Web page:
Texas Parks and Wildlife Department (TPWD) experts say that during the annual Quail Roadside Survey period in August, which consists of biologists traveling more than 3,300 miles, male Bobwhite quail could be heard calling regularly during morning drives, but adult and brood sightings remained low. Despite reports of birds calling along most routes, the final survey numbers left much to be desired given how great habitat looked across much of the state.

“Apart from the winter storm in February, mild winter conditions statewide were a welcome reprieve for the bobwhite populations coming off a third year of below average abundance,” said John McLaughlin, Upland Game Bird Program Leader for TPWD. “However, a relatively dry start to the year likely put a damper on early nesting activity. In the Rolling Plains and South Texas, survey numbers were surprisingly the lowest they have been since the survey’s inception in 1978.”

There has also been the suggestion that the winter storm may have hurt populations, added McLaughlin. To what extent the storm impacted birds is tough to assess, and would be mostly speculative, but it likely presented yet another hurdle to survival and to individuals ramping up for the nesting season.

Scaled quail are better evolved to withstand drought than bobwhites but nonetheless also rely on timely rainfall in the spring and late summer to grow populations. Unfortunately, late rains delayed spring nesting activity and put most counties behind the eight ball.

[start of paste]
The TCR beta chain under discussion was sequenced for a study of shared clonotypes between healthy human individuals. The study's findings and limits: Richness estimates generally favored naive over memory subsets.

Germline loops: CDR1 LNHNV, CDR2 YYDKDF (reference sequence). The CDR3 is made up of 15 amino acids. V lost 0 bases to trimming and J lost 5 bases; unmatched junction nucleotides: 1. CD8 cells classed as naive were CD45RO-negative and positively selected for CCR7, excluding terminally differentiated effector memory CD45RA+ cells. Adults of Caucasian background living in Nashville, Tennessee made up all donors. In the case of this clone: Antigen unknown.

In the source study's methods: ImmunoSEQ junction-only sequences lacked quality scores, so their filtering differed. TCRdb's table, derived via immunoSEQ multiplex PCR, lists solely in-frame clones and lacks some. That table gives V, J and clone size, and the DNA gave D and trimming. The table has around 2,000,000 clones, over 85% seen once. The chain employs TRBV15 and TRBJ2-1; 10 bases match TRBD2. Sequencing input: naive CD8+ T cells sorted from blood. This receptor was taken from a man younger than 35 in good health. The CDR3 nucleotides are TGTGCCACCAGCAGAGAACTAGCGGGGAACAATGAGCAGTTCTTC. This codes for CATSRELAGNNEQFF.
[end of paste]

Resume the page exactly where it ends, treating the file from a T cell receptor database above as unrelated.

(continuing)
“Although scaled quail in the Trans-Pecos fared better than their counterparts in the Rolling Plains and South Texas, and have for some time, populations were below average in 2020,” said McLaughlin. “Broadly, we expect hunting conditions will be below average to fair for most counties, especially those along or close to the New Mexico border.”

McLaughlin added, farther east in Terrell County and across the Pecos River in Crockett County in the Edwards Plateau, scaled quail seemed to have benefitted from additional May rainfall. These areas are where our biologists observed the majority of their scaled quail coveys.

“The most encouraging reports for scaled quail outside the Trans-Pecos have come from the Panhandle and southern Rolling Plains regions, where birds appeared to have caught enough spring rainfall to make a modest push this year,” said McLaughlin. “However, we expect that hunting conditions will be below average to fair, which should hold true for scaled quail across most other parts of the state as well.”

A regional breakdown of this year’s TPWD quail index survey for northern bobwhite and scaled quail, including highlights and prospects, is available online.

For county specific regulations regarding upland game birds, along with information on means and methods, license requirements and more, consult the 2021-22 Outdoor Annual, which was made possible in part by support from Chevy Silverado. Hunters can download the free Outdoor Annual mobile app for iOS and Android.

The Texas Parks and Wildlife Foundation TPWF, our official nonprofit partner, is sponsoring a quail conservation license plate to raise critical funding to enhance quail conservation efforts, including habitat, conservation and education. For just $30 anyone can put one of these conservation license plates on their vehicle, motorcycle or trailer. For every license plate purchased, $22 goes to TPWF to support quail conservation.